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Tour 2004

Index

11 - Chester to Farndon, Dee Locks Branch, Tidal River Dee and River Dee.

Sunday 4th April 2004

Ed Mortimer and Martin Clark appeared by car and Peter Wright by rail. This was a logistics day in town to watch the tide make the weir and for Ed to explain the local "markers" for the tides over the weir. What we find incredible is that THERE IS NO TIDE GAUGE!!!!!! The first jetty beyond the weir and the old red sandstone wall is at a GUARANTEED level of 2ft 6ins over the weir and the lower jetty just beyond guarantees 1ft 10ins of water over the weir. 
A clean passage through the weir gate (rather impossible for a 60ft narrowboat or over) will add another 1ft 6ins available draught. The tide for Sunday 4th April was a 9.2 M at Liverpool (Alfred) and was in average conditions not deemed suitable, a 9.4M tide being the limit. Chester Weir can be said to be set at the 9.0M mark, compared with Liverpool.
Of course there are three main things that affect the height of tides, especially at the head of estuaries, these are air pressure, direction of offshore / estuary wind and the amount of fresh in the river. Conditions for Sunday were good, a N Westerly and lowish pressure, so the tide made the lower jetty level and was about 4 inches off the top of the higher jetty, some 6 inches better than predicted, a height that would have got us through the Watergate with a scrape.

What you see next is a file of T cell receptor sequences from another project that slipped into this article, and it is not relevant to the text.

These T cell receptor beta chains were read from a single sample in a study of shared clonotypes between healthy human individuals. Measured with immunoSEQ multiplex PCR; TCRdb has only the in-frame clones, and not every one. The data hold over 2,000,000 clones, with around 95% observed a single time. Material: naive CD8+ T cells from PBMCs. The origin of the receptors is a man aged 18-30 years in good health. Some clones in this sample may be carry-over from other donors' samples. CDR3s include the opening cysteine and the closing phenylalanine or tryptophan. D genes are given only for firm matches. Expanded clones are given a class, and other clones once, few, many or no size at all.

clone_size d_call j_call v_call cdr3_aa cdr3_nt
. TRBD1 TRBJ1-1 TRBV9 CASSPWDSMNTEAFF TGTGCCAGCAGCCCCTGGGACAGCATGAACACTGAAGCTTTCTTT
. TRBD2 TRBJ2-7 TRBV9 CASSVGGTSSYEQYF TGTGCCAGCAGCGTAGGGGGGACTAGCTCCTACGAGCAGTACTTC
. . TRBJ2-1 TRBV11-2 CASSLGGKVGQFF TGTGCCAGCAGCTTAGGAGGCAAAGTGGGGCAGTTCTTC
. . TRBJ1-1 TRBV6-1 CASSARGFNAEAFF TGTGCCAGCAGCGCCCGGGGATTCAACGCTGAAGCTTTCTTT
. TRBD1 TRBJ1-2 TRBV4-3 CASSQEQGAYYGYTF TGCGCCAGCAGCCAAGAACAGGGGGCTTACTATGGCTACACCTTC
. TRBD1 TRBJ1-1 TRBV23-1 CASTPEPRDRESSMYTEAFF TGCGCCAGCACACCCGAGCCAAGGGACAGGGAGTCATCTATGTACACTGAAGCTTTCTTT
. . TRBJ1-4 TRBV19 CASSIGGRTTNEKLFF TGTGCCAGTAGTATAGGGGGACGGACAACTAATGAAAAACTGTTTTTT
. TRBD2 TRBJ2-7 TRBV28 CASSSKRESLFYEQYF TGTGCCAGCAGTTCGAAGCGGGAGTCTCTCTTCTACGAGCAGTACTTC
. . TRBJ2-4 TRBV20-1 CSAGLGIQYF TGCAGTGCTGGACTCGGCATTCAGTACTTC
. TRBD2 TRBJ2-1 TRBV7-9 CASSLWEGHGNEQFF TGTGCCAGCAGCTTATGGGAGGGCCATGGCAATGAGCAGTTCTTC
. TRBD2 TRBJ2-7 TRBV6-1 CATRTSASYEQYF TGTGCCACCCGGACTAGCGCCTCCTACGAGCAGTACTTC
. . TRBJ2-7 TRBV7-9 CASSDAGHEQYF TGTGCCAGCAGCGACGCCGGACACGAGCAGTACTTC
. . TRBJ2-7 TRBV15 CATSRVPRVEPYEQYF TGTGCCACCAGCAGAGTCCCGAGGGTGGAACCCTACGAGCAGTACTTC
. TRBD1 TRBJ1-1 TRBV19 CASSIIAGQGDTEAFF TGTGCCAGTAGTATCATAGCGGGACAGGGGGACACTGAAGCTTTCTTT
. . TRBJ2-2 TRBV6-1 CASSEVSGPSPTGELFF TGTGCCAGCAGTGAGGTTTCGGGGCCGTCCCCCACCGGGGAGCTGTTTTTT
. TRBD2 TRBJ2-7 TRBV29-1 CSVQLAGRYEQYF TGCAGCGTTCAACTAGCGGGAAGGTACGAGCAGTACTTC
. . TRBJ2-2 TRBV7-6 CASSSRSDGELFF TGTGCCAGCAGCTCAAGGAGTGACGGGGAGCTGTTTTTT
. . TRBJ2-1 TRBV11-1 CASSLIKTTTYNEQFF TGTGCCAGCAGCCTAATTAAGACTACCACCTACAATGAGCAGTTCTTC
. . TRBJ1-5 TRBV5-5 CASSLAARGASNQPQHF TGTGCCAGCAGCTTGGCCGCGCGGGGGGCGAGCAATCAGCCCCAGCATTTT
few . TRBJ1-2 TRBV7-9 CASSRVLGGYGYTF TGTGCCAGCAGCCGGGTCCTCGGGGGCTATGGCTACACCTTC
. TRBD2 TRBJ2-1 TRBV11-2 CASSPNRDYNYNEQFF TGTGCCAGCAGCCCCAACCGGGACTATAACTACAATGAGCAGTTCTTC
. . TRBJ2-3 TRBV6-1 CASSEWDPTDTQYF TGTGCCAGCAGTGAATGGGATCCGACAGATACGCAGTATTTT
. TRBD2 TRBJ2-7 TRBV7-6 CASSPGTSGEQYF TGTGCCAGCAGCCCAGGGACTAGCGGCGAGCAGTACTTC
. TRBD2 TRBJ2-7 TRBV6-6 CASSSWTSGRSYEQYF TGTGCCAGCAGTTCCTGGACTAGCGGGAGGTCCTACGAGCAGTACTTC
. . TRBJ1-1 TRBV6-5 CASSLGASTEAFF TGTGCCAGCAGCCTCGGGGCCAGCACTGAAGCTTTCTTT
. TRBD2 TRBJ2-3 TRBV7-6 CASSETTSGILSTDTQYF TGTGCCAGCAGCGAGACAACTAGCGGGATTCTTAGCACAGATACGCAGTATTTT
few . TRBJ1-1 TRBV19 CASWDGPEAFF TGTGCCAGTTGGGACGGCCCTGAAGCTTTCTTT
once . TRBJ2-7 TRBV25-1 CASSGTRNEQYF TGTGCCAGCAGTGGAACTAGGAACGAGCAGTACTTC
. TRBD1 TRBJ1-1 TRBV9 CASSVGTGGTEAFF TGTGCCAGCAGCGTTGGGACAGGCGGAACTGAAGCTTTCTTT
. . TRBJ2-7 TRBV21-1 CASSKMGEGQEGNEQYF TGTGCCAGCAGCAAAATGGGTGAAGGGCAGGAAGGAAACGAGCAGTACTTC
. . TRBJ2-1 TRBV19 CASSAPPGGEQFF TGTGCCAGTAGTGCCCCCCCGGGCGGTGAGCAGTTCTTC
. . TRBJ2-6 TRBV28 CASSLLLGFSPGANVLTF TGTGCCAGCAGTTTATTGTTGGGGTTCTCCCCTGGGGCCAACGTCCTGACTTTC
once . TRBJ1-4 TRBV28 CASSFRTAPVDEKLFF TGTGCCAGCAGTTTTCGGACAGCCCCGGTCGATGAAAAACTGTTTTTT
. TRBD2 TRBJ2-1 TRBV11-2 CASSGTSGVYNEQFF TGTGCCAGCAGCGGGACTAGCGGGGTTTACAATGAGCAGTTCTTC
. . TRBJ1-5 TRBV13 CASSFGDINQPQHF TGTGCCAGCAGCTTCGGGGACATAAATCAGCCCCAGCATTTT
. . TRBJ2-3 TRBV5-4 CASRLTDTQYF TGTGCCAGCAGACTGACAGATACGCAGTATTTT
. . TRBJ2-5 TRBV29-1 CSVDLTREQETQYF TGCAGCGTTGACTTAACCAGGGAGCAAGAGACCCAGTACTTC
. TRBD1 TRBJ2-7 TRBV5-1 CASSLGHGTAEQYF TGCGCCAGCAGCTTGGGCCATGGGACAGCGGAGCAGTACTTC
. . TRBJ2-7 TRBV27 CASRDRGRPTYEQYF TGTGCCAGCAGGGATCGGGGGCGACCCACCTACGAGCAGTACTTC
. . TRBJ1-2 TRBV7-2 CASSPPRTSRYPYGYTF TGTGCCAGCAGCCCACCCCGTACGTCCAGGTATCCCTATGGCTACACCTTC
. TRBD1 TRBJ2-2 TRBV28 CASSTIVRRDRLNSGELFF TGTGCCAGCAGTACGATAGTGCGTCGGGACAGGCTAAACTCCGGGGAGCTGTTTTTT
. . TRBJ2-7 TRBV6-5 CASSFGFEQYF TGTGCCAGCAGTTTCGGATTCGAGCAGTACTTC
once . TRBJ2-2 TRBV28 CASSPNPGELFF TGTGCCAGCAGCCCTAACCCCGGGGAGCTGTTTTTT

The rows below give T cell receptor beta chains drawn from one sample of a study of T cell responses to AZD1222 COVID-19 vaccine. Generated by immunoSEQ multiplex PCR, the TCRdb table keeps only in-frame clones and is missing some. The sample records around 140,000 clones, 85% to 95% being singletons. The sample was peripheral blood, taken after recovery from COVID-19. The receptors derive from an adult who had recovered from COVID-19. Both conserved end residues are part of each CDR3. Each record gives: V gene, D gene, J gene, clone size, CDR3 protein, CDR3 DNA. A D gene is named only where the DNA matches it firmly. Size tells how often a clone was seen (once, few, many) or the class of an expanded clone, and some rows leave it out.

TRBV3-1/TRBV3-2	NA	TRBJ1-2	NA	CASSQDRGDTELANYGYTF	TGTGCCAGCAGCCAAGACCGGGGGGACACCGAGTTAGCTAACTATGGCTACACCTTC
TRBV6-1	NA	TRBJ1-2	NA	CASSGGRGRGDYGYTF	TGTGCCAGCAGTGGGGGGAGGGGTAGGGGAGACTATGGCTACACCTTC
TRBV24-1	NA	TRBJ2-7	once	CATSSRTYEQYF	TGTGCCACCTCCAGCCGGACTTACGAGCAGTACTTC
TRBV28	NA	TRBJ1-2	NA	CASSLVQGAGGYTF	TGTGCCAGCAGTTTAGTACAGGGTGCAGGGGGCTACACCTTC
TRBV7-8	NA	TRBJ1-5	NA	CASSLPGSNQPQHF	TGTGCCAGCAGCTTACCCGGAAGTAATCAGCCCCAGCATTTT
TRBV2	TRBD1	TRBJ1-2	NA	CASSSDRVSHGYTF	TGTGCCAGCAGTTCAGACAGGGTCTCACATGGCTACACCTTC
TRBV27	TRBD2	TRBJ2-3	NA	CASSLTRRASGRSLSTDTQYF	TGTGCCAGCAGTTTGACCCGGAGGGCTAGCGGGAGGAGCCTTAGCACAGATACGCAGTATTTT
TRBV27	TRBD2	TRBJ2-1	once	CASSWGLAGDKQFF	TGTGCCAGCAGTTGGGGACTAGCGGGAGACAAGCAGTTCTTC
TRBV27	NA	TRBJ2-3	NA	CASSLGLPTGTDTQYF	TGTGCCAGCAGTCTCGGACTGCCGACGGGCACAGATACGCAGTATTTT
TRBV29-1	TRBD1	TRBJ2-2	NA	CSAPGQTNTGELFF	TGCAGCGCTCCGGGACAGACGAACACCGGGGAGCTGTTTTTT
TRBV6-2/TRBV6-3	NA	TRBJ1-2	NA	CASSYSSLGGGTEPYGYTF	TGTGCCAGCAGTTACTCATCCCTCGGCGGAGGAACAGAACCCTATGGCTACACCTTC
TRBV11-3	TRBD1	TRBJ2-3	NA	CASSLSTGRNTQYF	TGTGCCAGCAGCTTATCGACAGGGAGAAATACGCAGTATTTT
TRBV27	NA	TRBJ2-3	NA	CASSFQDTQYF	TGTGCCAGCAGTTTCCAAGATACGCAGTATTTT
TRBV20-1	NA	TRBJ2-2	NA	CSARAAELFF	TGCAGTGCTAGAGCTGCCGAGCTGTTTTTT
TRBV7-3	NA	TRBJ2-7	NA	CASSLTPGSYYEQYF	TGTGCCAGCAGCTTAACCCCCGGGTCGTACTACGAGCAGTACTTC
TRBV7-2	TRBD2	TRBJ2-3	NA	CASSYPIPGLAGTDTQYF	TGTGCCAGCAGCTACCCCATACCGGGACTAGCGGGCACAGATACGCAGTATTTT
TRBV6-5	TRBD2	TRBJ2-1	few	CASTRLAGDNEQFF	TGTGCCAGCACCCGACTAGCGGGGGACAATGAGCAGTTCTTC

That evening we met up with Steve Parish and his wife in the Telford's Warehouse pub / restaurant / live music venue thingy in the old warehouse. We stayed on for food when they arrived, as by that time we could not be bothered to move. Food a bit pricey, but good quality with large portions. On form Timmy Taylor's Landlord.

Monday 5th April 2004

At 09:00 the BW Chester bods arrived and things swung into action, they started locking us down the Dee Locks Branch, while Martin Clark and Ed Mortimer wandered off across town, clutching long length of "official" looking blue rope and wellies. Ed had established that the Watergate was not locked at present, due to self operation by David Jones, the wooden boat builder at the top of the Dee Locks Branch. One of the smaller wooden Dee trip boats (45ft x 10ft)ish had already gone back through the Watergate on the last high Springs.